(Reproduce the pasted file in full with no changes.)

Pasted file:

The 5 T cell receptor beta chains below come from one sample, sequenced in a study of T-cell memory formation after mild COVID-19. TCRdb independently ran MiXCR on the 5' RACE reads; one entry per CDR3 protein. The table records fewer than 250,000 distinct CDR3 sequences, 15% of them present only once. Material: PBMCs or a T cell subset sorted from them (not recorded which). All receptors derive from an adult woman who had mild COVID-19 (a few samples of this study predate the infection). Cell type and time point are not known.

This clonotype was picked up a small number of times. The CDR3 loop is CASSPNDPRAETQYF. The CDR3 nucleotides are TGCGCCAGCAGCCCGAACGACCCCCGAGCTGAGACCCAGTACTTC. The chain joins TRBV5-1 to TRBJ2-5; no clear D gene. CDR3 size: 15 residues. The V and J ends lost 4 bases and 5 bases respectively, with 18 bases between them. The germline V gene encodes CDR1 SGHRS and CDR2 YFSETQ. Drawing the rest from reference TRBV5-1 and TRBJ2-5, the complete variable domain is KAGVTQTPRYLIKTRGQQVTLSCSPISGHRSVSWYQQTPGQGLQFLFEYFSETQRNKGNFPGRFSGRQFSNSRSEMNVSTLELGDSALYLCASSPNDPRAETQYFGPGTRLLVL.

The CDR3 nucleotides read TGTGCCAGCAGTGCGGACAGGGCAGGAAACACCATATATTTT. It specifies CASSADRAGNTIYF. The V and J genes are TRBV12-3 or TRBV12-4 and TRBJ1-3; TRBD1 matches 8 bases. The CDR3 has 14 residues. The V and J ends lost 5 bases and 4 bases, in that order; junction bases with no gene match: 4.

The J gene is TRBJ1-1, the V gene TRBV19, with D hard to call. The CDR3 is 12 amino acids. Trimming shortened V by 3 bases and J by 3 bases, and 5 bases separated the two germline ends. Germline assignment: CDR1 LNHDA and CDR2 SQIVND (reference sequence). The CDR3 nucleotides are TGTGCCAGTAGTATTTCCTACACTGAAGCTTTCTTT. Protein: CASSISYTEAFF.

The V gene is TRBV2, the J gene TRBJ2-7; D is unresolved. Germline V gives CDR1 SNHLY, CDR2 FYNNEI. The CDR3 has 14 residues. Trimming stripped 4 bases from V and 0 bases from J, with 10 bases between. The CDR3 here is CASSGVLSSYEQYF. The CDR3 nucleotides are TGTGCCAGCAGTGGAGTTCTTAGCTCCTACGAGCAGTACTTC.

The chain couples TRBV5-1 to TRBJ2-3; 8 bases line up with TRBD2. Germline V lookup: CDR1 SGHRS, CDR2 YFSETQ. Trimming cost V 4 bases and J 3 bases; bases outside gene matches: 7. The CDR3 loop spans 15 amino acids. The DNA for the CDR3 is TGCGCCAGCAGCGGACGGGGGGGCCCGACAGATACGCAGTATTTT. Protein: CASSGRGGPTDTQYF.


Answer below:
The 5 T cell receptor beta chains below come from one sample, sequenced in a study of T-cell memory formation after mild COVID-19. TCRdb independently ran MiXCR on the 5' RACE reads; one entry per CDR3 protein. The table records fewer than 250,000 distinct CDR3 sequences, 15% of them present only once. Material: PBMCs or a T cell subset sorted from them (not recorded which). All receptors derive from an adult woman who had mild COVID-19 (a few samples of this study predate the infection). Cell type and time point are not known.

This clonotype was picked up a small number of times. The CDR3 loop is CASSPNDPRAETQYF. The CDR3 nucleotides are TGCGCCAGCAGCCCGAACGACCCCCGAGCTGAGACCCAGTACTTC. The chain joins TRBV5-1 to TRBJ2-5; no clear D gene. CDR3 size: 15 residues. The V and J ends lost 4 bases and 5 bases respectively, with 18 bases between them. The germline V gene encodes CDR1 SGHRS and CDR2 YFSETQ. Drawing the rest from reference TRBV5-1 and TRBJ2-5, the complete variable domain is KAGVTQTPRYLIKTRGQQVTLSCSPISGHRSVSWYQQTPGQGLQFLFEYFSETQRNKGNFPGRFSGRQFSNSRSEMNVSTLELGDSALYLCASSPNDPRAETQYFGPGTRLLVL.

The CDR3 nucleotides read TGTGCCAGCAGTGCGGACAGGGCAGGAAACACCATATATTTT. It specifies CASSADRAGNTIYF. The V and J genes are TRBV12-3 or TRBV12-4 and TRBJ1-3; TRBD1 matches 8 bases. The CDR3 has 14 residues. The V and J ends lost 5 bases and 4 bases, in that order; junction bases with no gene match: 4.

The J gene is TRBJ1-1, the V gene TRBV19, with D hard to call. The CDR3 is 12 amino acids. Trimming shortened V by 3 bases and J by 3 bases, and 5 bases separated the two germline ends. Germline assignment: CDR1 LNHDA and CDR2 SQIVND (reference sequence). The CDR3 nucleotides are TGTGCCAGTAGTATTTCCTACACTGAAGCTTTCTTT. Protein: CASSISYTEAFF.

The V gene is TRBV2, the J gene TRBJ2-7; D is unresolved. Germline V gives CDR1 SNHLY, CDR2 FYNNEI. The CDR3 has 14 residues. Trimming stripped 4 bases from V and 0 bases from J, with 10 bases between. The CDR3 here is CASSGVLSSYEQYF. The CDR3 nucleotides are TGTGCCAGCAGTGGAGTTCTTAGCTCCTACGAGCAGTACTTC.

The chain couples TRBV5-1 to TRBJ2-3; 8 bases line up with TRBD2. Germline V lookup: CDR1 SGHRS, CDR2 YFSETQ. Trimming cost V 4 bases and J 3 bases; bases outside gene matches: 7. The CDR3 loop spans 15 amino acids. The DNA for the CDR3 is TGCGCCAGCAGCGGACGGGGGGGCCCGACAGATACGCAGTATTTT. Protein: CASSGRGGPTDTQYF.